The longstanding Associated Students basic needs vending machine project — originally posited by 2019-20 Associated Students President Allison Sir — took up residence on campus nearly three years after its original conception.
The basic needs vending machine — located on the first floor of the Multicultural Center — has been fully operational for several weeks and is now serving around 70 students, according to current Associated Students (A.S.) President Yuval Cohen, who spearheaded the revival of the project.
“It’s a really, really great way to help students that don’t really have access to food,” Cohen said. “That could be anyone. That could be someone who doesn’t have access to a kitchen, [or] someone that has a lot of housemates and can’t really cook from their home or just someone who’s always on campus and they can’t afford going and buying food all the time.”
Currently, the vending machine is offering an array of food, snacks and personal care items ranging from Kombuchas to prepackaged salads, according to Cohen. Students who’ve been approved to use the machine by UCSB’s financial crisis team can use their access card or PERM number to withdraw products that they need.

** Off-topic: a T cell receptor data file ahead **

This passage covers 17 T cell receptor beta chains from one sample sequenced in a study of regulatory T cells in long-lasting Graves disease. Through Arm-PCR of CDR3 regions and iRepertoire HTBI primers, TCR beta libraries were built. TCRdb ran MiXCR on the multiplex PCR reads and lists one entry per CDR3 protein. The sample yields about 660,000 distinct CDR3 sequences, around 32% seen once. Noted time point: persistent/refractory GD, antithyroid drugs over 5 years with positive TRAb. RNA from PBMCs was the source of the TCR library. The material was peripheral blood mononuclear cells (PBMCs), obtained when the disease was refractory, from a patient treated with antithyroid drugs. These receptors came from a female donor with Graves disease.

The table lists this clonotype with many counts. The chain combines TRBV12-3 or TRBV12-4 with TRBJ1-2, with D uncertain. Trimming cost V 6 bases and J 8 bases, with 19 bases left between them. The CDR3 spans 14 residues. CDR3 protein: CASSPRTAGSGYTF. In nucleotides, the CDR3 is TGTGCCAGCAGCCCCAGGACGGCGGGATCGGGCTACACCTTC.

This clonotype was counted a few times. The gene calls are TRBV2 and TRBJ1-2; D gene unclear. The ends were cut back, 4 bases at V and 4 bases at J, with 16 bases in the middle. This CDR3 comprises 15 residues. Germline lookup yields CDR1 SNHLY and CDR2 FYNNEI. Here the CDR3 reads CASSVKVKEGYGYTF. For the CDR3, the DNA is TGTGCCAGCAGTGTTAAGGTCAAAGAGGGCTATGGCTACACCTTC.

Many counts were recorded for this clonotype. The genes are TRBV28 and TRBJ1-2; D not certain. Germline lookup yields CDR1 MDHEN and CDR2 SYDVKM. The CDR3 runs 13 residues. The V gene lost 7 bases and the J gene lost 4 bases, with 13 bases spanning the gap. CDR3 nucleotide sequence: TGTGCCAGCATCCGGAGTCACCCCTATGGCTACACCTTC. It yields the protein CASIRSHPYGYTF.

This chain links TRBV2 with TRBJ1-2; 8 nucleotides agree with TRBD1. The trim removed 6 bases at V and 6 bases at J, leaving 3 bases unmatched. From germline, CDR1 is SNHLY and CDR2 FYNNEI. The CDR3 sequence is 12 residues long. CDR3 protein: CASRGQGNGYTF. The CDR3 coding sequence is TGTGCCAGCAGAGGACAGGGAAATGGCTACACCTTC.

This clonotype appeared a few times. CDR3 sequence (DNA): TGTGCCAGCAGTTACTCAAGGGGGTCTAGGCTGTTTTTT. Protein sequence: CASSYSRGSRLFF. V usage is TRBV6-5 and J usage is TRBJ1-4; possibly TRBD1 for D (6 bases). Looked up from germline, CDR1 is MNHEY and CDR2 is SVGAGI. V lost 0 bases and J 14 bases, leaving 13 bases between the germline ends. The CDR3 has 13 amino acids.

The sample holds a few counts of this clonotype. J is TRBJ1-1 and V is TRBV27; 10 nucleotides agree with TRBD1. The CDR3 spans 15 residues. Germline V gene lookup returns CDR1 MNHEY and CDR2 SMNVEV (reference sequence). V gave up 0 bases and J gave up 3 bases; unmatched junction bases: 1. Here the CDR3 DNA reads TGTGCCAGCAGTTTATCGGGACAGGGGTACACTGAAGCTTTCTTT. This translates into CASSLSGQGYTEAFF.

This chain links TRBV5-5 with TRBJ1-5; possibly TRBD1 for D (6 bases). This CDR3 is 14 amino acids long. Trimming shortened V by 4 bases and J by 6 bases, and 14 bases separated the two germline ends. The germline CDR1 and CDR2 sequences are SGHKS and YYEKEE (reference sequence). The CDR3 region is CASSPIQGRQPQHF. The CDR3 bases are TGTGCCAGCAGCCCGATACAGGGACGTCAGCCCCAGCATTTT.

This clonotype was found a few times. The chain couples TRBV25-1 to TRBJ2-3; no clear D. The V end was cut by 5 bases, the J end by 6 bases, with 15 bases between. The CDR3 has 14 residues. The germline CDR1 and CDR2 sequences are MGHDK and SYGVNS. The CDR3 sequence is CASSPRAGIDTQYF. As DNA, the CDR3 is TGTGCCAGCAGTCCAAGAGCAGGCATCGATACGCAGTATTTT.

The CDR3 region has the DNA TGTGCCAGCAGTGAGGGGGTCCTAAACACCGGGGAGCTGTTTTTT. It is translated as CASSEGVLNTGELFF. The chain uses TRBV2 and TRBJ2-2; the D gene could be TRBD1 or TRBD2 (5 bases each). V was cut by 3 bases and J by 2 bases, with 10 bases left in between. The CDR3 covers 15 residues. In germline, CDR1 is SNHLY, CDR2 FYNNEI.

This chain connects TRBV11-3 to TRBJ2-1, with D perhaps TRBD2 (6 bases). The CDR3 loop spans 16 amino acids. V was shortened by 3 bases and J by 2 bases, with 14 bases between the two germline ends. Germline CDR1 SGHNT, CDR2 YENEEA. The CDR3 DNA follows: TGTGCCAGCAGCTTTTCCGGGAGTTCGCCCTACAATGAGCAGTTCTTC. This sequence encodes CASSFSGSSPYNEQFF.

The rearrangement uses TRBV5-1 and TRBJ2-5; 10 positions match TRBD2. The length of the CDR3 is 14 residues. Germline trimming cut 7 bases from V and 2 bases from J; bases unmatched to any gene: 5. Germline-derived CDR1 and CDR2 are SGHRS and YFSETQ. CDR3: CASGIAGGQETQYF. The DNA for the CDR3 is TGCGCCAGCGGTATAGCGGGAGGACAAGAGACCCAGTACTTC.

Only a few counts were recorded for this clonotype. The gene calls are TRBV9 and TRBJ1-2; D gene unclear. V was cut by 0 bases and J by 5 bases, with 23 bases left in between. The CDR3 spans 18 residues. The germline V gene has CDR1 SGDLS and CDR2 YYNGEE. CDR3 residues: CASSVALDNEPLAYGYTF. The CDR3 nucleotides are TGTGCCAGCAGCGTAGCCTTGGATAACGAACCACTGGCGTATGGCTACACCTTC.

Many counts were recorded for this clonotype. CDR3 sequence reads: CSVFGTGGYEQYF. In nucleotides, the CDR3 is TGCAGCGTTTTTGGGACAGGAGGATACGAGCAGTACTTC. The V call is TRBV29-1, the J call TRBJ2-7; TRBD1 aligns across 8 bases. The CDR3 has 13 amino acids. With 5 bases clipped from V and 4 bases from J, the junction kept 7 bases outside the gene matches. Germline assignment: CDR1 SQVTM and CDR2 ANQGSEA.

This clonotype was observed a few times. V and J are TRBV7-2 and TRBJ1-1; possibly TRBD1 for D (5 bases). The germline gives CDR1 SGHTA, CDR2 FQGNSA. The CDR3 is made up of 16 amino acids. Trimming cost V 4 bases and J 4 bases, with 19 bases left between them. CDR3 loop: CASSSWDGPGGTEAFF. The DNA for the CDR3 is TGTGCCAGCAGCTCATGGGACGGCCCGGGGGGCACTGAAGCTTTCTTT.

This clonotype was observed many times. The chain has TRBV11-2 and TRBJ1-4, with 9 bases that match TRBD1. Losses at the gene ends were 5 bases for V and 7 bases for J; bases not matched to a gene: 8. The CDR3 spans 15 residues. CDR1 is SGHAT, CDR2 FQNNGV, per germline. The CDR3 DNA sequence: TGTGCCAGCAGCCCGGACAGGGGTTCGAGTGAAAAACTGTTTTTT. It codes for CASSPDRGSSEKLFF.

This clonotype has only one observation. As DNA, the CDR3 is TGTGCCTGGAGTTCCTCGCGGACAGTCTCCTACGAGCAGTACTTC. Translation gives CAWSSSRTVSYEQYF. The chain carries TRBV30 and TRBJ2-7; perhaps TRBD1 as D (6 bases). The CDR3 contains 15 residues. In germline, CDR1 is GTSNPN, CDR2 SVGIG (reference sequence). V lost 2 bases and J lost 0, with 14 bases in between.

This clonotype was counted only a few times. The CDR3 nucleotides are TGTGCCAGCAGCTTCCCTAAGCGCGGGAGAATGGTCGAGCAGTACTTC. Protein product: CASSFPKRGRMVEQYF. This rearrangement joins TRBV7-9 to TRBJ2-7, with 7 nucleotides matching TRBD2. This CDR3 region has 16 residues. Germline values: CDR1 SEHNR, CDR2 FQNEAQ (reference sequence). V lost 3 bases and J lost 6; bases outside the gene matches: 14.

“There’s … a lot of food that you can’t have at the food bank because they don’t really have a refrigerated system, and since the [vending] machine is a fridge, we can offer a wider array of foods,” Cohen said.
Currently, her office is working in conjunction with the A.S. Food Bank to stock the vending machines.
The vending machine project was originally proposed by Sir as a platform point when she was elected President in 2018. But by the time Sir got funding for the project, the COVID-19 pandemic made implementation impossible, according to Cohen, who worked under Sir at the time.
So the unused vending machine sat in the lobby for a year and was not paid much attention to due to the Office of the President switching hands three times, according to Cohen.
However, during Cohen’s tenure, the project was quickly renewed and the vending machine was put in working order by Week 6 of Fall Quarter 2021. Now, her office is focused on getting a greater number of students aware of the program.
“Right now, one of my biggest focuses with this machine is just getting the word out more. And we’ve been trying to start up another campaign on social media just to get people to sign up, and it’s super easy to sign up,” she said.
“I’m glad that it’s up and running. And now it’s just a matter of expanding it, and it has so much more potential. This is just the first machine, we could have so many more out there, and I’m just excited to see where it goes.”
A version of this article appeared on p. 6 of the Feb. 3, 2022, print edition of the Daily Nexus.